*glugs ginger beer gratefully*
gehayi
15th Feb, 2008 04:42 (UTC)
Re: Thanks!
Calling it the Crapilogue was my idea; I found the word on LJ and it seemed to describe the epilogue perfectly.

The Looney Tunes ending was from erastes.

You did a brilliant job of sporking, enolabloodygay. It's amazing how much can go wrong with the wizarding world in five pages, isn't it?
rattyrayvn
15th Feb, 2008 02:03 (UTC)
Isn't it funny, what slapped me in the face the most was the fact that everyone marries their FIRST LOVE OMG!!11 (and people like Cho and Lavender don't count because they were zomg stoopid!!1) Well, you know what I mean. Where do we see anyone marrying a Muggle? Am I meant to believe that none of the characters ever met anyone who didn't go to Hogwarts?

...wow. No wonder wizards are so mad. They've probably never even *seen* Muggles.

Also, you're right. The entire Potterverse is stuck in a time warp where everything's the shiny-shiny 1950s and Nobody. Ever. Learns. Anything.
smurasaki
15th Feb, 2008 03:58 (UTC)
The sad thing is that even in their schooling, they met people who didn't go to Hogwarts. But the books make it only too clear that those who go to Hogwarts are superior to everyone else, and, of course, those who are sorted into Gryffindor are superior to other Hogwartians. Blech.

It just hit me. Do we have any reason to believe that other wizarding schools sort? I don't remember Viktor or Fleur mentioning Houses in their schools. (Hmm, Viktor. I think he makes the (very short) list of characters I don't hate after DH. That makes, what, four?)
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quaternionworld
15th Feb, 2008 02:06 (UTC)
Great sporking!

I was thoroughly unimpressed by the epilogue (and disgusted by 'all was well'). From book 5 onwards (and latest scenes of book 4), my own canon decided Harry was developing some form of depression. That explained why he became alternatively emo and angry in OotP, his over-reaction over Cedric (whom he barely knew ! He didn't grieve Sirius for that long), why we continuously heard of Dementors, why he couldn't do Occlumency, why he decided to go kill himself and his pals in the DoM (or at least didn't do anything to avoid it), why he was unable to think about anything or anyone but himself and Voldemort during these books, why he didn't grieve for either Sirius or Dumbledore beyond 'they're not there for me anymore' and his sheer inaction. It also explained how on Earth he could walk to Voldemort and ask to be killed.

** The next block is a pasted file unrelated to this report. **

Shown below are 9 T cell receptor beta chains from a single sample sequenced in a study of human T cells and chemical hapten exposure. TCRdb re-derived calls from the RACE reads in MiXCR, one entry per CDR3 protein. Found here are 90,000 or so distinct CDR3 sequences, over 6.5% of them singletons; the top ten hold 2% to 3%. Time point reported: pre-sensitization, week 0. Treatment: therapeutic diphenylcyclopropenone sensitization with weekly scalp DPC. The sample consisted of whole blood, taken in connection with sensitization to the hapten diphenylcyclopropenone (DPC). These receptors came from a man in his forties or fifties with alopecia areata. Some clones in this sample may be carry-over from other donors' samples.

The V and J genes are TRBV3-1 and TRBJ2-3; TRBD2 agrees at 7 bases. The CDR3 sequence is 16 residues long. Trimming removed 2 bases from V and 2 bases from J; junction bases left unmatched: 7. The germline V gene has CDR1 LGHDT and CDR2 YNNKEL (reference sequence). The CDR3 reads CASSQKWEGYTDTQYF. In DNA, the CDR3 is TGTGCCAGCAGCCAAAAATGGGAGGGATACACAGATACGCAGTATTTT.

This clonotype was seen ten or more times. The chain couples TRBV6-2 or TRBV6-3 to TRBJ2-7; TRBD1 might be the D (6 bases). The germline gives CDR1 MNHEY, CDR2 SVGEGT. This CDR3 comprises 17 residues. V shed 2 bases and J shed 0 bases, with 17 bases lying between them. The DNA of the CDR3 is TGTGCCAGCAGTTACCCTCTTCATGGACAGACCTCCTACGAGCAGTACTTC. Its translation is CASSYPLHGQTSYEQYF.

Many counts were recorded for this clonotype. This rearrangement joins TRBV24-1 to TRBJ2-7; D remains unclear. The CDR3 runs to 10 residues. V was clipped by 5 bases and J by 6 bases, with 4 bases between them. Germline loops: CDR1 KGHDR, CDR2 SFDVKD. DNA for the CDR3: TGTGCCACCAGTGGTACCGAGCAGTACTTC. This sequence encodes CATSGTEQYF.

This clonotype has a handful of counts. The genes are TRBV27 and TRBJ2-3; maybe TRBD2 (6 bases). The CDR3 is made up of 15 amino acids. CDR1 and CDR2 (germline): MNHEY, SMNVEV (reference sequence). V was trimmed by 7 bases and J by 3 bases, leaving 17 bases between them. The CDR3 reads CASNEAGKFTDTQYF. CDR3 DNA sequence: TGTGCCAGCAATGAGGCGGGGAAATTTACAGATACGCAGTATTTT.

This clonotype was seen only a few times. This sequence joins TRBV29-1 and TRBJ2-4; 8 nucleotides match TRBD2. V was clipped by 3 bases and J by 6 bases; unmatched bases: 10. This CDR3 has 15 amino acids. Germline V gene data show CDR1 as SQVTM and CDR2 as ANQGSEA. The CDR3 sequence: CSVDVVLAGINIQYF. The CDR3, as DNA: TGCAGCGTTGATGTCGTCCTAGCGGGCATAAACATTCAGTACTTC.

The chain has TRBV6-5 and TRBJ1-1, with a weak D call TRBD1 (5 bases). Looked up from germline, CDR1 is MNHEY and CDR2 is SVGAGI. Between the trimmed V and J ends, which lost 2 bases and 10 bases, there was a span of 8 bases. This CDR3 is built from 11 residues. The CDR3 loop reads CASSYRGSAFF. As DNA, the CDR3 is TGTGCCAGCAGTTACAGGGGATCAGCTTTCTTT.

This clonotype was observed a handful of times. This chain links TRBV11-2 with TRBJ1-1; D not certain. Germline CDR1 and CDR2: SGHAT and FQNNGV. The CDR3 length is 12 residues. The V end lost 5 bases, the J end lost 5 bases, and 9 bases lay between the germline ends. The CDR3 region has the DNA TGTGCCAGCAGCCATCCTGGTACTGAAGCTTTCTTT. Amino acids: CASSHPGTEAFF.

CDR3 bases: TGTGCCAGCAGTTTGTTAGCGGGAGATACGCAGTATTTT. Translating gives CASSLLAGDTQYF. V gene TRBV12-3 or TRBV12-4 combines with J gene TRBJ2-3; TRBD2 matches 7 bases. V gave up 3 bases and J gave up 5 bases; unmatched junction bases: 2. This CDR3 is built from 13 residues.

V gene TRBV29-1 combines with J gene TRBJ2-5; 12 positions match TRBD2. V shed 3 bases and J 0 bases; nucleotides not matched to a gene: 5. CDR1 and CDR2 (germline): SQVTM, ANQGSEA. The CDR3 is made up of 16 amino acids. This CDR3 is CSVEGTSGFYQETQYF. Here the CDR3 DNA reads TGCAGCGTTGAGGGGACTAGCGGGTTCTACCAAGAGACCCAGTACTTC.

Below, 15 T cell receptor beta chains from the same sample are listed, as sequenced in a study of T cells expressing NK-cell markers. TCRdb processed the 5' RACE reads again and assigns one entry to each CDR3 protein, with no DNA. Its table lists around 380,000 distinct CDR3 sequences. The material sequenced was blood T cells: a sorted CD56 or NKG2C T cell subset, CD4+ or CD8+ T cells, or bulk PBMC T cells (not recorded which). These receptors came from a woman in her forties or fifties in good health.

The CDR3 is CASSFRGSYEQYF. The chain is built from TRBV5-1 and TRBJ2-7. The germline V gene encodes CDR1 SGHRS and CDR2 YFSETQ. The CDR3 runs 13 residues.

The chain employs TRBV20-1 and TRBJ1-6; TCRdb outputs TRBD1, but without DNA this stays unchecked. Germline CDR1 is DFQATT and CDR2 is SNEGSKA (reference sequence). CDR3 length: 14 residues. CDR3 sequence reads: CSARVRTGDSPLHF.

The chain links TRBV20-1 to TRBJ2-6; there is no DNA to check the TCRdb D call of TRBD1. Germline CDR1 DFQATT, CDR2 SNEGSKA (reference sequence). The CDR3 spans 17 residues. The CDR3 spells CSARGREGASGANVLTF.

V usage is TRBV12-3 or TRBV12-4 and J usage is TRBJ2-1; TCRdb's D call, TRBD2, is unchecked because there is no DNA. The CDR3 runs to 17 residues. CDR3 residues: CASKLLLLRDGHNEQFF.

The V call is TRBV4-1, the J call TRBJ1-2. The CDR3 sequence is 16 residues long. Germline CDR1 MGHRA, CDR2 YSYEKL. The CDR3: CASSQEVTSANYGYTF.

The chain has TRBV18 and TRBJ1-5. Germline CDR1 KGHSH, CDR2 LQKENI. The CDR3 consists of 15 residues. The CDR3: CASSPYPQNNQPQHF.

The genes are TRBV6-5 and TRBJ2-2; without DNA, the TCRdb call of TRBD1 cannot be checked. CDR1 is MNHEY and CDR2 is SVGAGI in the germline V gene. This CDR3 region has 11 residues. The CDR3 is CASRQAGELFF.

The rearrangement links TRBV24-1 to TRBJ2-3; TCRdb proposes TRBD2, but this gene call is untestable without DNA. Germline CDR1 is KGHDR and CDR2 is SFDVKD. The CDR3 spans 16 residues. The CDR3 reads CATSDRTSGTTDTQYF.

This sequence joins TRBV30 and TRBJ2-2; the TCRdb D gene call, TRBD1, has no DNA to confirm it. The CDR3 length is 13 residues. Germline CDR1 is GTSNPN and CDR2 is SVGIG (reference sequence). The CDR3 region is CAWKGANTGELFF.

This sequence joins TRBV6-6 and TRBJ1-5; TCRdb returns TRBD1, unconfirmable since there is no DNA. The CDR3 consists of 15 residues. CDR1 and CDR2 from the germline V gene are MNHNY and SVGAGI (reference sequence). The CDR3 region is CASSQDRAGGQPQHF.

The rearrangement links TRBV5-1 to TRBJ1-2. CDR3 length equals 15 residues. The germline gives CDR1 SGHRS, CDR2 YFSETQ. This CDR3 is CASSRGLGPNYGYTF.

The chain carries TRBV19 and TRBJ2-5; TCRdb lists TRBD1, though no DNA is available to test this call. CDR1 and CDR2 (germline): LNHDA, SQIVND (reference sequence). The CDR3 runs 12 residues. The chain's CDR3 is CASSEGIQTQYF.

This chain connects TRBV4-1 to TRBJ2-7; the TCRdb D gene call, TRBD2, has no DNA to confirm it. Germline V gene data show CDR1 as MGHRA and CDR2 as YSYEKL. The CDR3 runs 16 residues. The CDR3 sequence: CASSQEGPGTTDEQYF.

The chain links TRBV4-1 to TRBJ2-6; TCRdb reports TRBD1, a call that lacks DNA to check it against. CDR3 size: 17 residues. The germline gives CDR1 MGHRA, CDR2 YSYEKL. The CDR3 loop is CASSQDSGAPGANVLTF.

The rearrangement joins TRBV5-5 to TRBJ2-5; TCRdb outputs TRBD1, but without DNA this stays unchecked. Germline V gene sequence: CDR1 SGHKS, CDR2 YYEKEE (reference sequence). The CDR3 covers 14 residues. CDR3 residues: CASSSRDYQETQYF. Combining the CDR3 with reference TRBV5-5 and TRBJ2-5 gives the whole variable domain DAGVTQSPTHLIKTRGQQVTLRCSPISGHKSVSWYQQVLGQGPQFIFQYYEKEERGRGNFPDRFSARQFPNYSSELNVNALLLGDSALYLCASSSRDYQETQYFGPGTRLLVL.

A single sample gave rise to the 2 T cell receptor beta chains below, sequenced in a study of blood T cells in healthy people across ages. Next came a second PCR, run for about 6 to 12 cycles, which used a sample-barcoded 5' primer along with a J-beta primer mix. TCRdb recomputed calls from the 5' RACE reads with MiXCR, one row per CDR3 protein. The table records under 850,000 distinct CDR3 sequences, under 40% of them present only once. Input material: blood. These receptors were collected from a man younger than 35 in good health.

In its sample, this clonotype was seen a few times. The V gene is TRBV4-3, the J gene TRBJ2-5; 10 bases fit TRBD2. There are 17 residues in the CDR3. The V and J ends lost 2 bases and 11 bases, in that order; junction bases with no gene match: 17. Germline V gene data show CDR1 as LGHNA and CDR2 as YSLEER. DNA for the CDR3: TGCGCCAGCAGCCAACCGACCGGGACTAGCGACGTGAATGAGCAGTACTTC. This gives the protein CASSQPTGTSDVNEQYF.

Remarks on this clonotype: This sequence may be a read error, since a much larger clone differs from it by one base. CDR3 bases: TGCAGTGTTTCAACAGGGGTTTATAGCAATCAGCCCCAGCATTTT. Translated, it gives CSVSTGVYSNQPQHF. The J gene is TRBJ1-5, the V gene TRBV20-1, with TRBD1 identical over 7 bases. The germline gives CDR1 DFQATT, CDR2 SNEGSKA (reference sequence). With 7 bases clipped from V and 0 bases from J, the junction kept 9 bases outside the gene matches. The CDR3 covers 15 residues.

And I learn Harry didn't, in fact, kill himself in the following 19 years, treated Ginny well enough that she stayed with him and 'all was well' ?
Wow.
nyxfixx
15th Feb, 2008 17:16 (UTC)
Ah, reading through these sporkings each day was SO much more satisfying than suffering through the actual book! Too bad it has to end! Thanks, everyone - mods, sporkers and commenters - for a great, great ride!

It was fun, illuminating and strangely reassuring. Maybe all isn't actually, you know, "well" here at the end of the sporks, but it's certainly a lot better. Which is more than we can say for the WW.
alias_iii
15th Feb, 2008 22:07 (UTC)
Late comer
I've only just discovered this com through a friend. Alas, I'm late. I, too, was worried that I was one of a very few scattered souls who thought the end of the series was disappointing at best, a new color of paint on an old regime at middling, and utterly repulsive at worst. It's a good thing that all of the interesting characters died off or Obliviated and reprogrammed by Molly Weasley, because I think they all would have offed themselves long before the epilogue just for something to do. I remember thinking that the WW was so much fun so very long ago...back in June....

Anyway, I look forward to reading more of the sporking, and I really appreciate the dose of sanity.
paperbrink
16th Feb, 2008 05:16 (UTC)
Woah. I've been reading this sporking since its infacny, but have never had an account with which to comment. So - this whole thing has been an amazing, amazing ripping to shreds of a chapter in canon best forgotten. Endless thanks and kudos to you all.
snapes_witch
17th Feb, 2008 07:02 (UTC)
I might have been able to accept DH even though seriously flawed, but the epilogue put fini to that!

Thanks for the wonderful spork! How did I manage to miss all those superfluous or misplaced commas -- and the inappropriate colons!
marionros
7th Sep, 2009 12:21 (UTC)
Forever 1950? You wish! If the Potter books were written in the 1950's, Harry would've never gotten away with his rude, contemptious-at-adults-and-especially-teachers 'tude, the Marauders would've been expelled as the criminal bullies ('bad lot', they'd say in the fifties) they were and the point of the books would be to show that Harry was a stupid little boy at the start, full of prejudices, but that by embracing values as Integrity, Self Control and Hard Work, as well as Fair Play and Courage, would emerge as a sensible, kind and likeable boy.
Well, that was the theme of every 1950's (and 1930's, 1920's and 1910's) schoolstory I've ever read.

No, the Wizarding World is forever trapped in 1984, with the (spirit of) Dumbledore as Big Brother and Gryffindor boots grinding Slytherin faces into the ground, forever.
( 57 comments — Leave a comment )